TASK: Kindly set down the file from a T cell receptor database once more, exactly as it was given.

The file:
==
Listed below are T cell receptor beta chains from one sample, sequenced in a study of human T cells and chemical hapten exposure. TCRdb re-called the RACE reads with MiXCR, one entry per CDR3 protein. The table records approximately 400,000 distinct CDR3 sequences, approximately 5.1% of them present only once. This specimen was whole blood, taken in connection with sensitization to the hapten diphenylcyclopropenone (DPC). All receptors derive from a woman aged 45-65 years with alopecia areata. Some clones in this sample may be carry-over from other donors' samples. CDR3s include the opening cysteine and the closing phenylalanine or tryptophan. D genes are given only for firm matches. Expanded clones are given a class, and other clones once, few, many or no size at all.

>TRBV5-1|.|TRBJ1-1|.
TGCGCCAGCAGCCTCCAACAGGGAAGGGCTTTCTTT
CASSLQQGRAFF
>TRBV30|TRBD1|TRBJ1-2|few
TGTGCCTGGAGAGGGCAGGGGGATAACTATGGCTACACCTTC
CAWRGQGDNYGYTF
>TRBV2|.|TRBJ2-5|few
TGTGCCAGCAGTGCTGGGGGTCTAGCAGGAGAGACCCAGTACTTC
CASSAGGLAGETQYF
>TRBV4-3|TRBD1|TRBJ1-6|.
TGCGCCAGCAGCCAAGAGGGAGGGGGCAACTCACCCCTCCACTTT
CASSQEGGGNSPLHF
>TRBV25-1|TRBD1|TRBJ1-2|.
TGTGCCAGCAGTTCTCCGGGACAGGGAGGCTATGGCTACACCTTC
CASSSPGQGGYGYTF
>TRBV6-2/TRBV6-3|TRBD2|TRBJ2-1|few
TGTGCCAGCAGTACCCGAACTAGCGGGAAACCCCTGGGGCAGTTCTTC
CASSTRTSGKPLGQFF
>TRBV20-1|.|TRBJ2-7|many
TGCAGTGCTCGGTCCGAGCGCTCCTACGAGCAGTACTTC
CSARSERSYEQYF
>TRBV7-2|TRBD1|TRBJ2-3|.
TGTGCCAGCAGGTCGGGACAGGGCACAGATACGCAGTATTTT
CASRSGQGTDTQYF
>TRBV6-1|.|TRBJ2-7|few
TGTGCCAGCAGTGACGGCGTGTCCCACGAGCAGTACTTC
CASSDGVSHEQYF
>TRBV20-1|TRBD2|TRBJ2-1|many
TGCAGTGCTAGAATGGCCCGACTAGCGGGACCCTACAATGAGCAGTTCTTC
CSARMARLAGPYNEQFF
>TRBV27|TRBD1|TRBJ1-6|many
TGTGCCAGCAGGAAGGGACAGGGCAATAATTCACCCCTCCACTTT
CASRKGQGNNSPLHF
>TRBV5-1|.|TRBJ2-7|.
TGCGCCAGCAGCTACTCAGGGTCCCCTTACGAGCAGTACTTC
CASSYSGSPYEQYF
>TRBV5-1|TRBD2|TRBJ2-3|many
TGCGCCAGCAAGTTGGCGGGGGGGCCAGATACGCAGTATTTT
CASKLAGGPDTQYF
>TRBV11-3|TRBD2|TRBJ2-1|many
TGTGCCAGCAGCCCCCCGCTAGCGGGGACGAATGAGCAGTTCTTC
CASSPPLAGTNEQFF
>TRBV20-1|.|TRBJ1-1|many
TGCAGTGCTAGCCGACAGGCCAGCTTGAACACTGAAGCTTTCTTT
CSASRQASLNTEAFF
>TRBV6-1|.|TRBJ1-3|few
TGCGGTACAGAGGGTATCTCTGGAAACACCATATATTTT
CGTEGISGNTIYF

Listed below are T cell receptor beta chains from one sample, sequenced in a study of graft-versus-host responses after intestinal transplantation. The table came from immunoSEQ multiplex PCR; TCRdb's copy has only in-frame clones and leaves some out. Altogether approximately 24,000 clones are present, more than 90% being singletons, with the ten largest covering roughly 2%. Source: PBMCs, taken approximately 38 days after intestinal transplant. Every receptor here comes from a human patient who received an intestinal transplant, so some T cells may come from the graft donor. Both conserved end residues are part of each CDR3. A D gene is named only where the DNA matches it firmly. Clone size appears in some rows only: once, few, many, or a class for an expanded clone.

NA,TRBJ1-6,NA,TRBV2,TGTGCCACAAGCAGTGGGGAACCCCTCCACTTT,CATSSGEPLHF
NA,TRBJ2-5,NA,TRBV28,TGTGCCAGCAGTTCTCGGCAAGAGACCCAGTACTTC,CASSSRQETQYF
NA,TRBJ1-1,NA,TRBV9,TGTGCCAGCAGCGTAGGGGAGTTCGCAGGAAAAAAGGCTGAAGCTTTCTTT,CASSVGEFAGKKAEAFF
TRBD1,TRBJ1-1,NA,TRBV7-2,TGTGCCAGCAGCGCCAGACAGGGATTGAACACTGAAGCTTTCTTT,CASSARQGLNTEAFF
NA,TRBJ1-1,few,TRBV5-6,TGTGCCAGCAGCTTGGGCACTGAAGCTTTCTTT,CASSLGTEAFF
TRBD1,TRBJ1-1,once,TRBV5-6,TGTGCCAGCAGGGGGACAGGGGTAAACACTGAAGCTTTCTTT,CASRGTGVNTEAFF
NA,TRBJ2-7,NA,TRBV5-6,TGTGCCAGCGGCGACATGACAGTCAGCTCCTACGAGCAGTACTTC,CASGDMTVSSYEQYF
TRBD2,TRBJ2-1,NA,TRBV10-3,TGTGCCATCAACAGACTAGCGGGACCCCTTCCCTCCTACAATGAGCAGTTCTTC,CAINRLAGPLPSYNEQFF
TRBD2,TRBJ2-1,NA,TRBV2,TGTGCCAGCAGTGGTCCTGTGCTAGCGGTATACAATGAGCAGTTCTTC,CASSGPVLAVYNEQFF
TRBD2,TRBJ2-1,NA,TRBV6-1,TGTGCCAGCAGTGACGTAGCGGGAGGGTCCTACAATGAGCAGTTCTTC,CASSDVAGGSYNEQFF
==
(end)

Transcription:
Listed below are T cell receptor beta chains from one sample, sequenced in a study of human T cells and chemical hapten exposure. TCRdb re-called the RACE reads with MiXCR, one entry per CDR3 protein. The table records approximately 400,000 distinct CDR3 sequences, approximately 5.1% of them present only once. This specimen was whole blood, taken in connection with sensitization to the hapten diphenylcyclopropenone (DPC). All receptors derive from a woman aged 45-65 years with alopecia areata. Some clones in this sample may be carry-over from other donors' samples. CDR3s include the opening cysteine and the closing phenylalanine or tryptophan. D genes are given only for firm matches. Expanded clones are given a class, and other clones once, few, many or no size at all.

>TRBV5-1|.|TRBJ1-1|.
TGCGCCAGCAGCCTCCAACAGGGAAGGGCTTTCTTT
CASSLQQGRAFF
>TRBV30|TRBD1|TRBJ1-2|few
TGTGCCTGGAGAGGGCAGGGGGATAACTATGGCTACACCTTC
CAWRGQGDNYGYTF
>TRBV2|.|TRBJ2-5|few
TGTGCCAGCAGTGCTGGGGGTCTAGCAGGAGAGACCCAGTACTTC
CASSAGGLAGETQYF
>TRBV4-3|TRBD1|TRBJ1-6|.
TGCGCCAGCAGCCAAGAGGGAGGGGGCAACTCACCCCTCCACTTT
CASSQEGGGNSPLHF
>TRBV25-1|TRBD1|TRBJ1-2|.
TGTGCCAGCAGTTCTCCGGGACAGGGAGGCTATGGCTACACCTTC
CASSSPGQGGYGYTF
>TRBV6-2/TRBV6-3|TRBD2|TRBJ2-1|few
TGTGCCAGCAGTACCCGAACTAGCGGGAAACCCCTGGGGCAGTTCTTC
CASSTRTSGKPLGQFF
>TRBV20-1|.|TRBJ2-7|many
TGCAGTGCTCGGTCCGAGCGCTCCTACGAGCAGTACTTC
CSARSERSYEQYF
>TRBV7-2|TRBD1|TRBJ2-3|.
TGTGCCAGCAGGTCGGGACAGGGCACAGATACGCAGTATTTT
CASRSGQGTDTQYF
>TRBV6-1|.|TRBJ2-7|few
TGTGCCAGCAGTGACGGCGTGTCCCACGAGCAGTACTTC
CASSDGVSHEQYF
>TRBV20-1|TRBD2|TRBJ2-1|many
TGCAGTGCTAGAATGGCCCGACTAGCGGGACCCTACAATGAGCAGTTCTTC
CSARMARLAGPYNEQFF
>TRBV27|TRBD1|TRBJ1-6|many
TGTGCCAGCAGGAAGGGACAGGGCAATAATTCACCCCTCCACTTT
CASRKGQGNNSPLHF
>TRBV5-1|.|TRBJ2-7|.
TGCGCCAGCAGCTACTCAGGGTCCCCTTACGAGCAGTACTTC
CASSYSGSPYEQYF
>TRBV5-1|TRBD2|TRBJ2-3|many
TGCGCCAGCAAGTTGGCGGGGGGGCCAGATACGCAGTATTTT
CASKLAGGPDTQYF
>TRBV11-3|TRBD2|TRBJ2-1|many
TGTGCCAGCAGCCCCCCGCTAGCGGGGACGAATGAGCAGTTCTTC
CASSPPLAGTNEQFF
>TRBV20-1|.|TRBJ1-1|many
TGCAGTGCTAGCCGACAGGCCAGCTTGAACACTGAAGCTTTCTTT
CSASRQASLNTEAFF
>TRBV6-1|.|TRBJ1-3|few
TGCGGTACAGAGGGTATCTCTGGAAACACCATATATTTT
CGTEGISGNTIYF

Listed below are T cell receptor beta chains from one sample, sequenced in a study of graft-versus-host responses after intestinal transplantation. The table came from immunoSEQ multiplex PCR; TCRdb's copy has only in-frame clones and leaves some out. Altogether approximately 24,000 clones are present, more than 90% being singletons, with the ten largest covering roughly 2%. Source: PBMCs, taken approximately 38 days after intestinal transplant. Every receptor here comes from a human patient who received an intestinal transplant, so some T cells may come from the graft donor. Both conserved end residues are part of each CDR3. A D gene is named only where the DNA matches it firmly. Clone size appears in some rows only: once, few, many, or a class for an expanded clone.

NA,TRBJ1-6,NA,TRBV2,TGTGCCACAAGCAGTGGGGAACCCCTCCACTTT,CATSSGEPLHF
NA,TRBJ2-5,NA,TRBV28,TGTGCCAGCAGTTCTCGGCAAGAGACCCAGTACTTC,CASSSRQETQYF
NA,TRBJ1-1,NA,TRBV9,TGTGCCAGCAGCGTAGGGGAGTTCGCAGGAAAAAAGGCTGAAGCTTTCTTT,CASSVGEFAGKKAEAFF
TRBD1,TRBJ1-1,NA,TRBV7-2,TGTGCCAGCAGCGCCAGACAGGGATTGAACACTGAAGCTTTCTTT,CASSARQGLNTEAFF
NA,TRBJ1-1,few,TRBV5-6,TGTGCCAGCAGCTTGGGCACTGAAGCTTTCTTT,CASSLGTEAFF
TRBD1,TRBJ1-1,once,TRBV5-6,TGTGCCAGCAGGGGGACAGGGGTAAACACTGAAGCTTTCTTT,CASRGTGVNTEAFF
NA,TRBJ2-7,NA,TRBV5-6,TGTGCCAGCGGCGACATGACAGTCAGCTCCTACGAGCAGTACTTC,CASGDMTVSSYEQYF
TRBD2,TRBJ2-1,NA,TRBV10-3,TGTGCCATCAACAGACTAGCGGGACCCCTTCCCTCCTACAATGAGCAGTTCTTC,CAINRLAGPLPSYNEQFF
TRBD2,TRBJ2-1,NA,TRBV2,TGTGCCAGCAGTGGTCCTGTGCTAGCGGTATACAATGAGCAGTTCTTC,CASSGPVLAVYNEQFF
TRBD2,TRBJ2-1,NA,TRBV6-1,TGTGCCAGCAGTGACGTAGCGGGAGGGTCCTACAATGAGCAGTTCTTC,CASSDVAGGSYNEQFF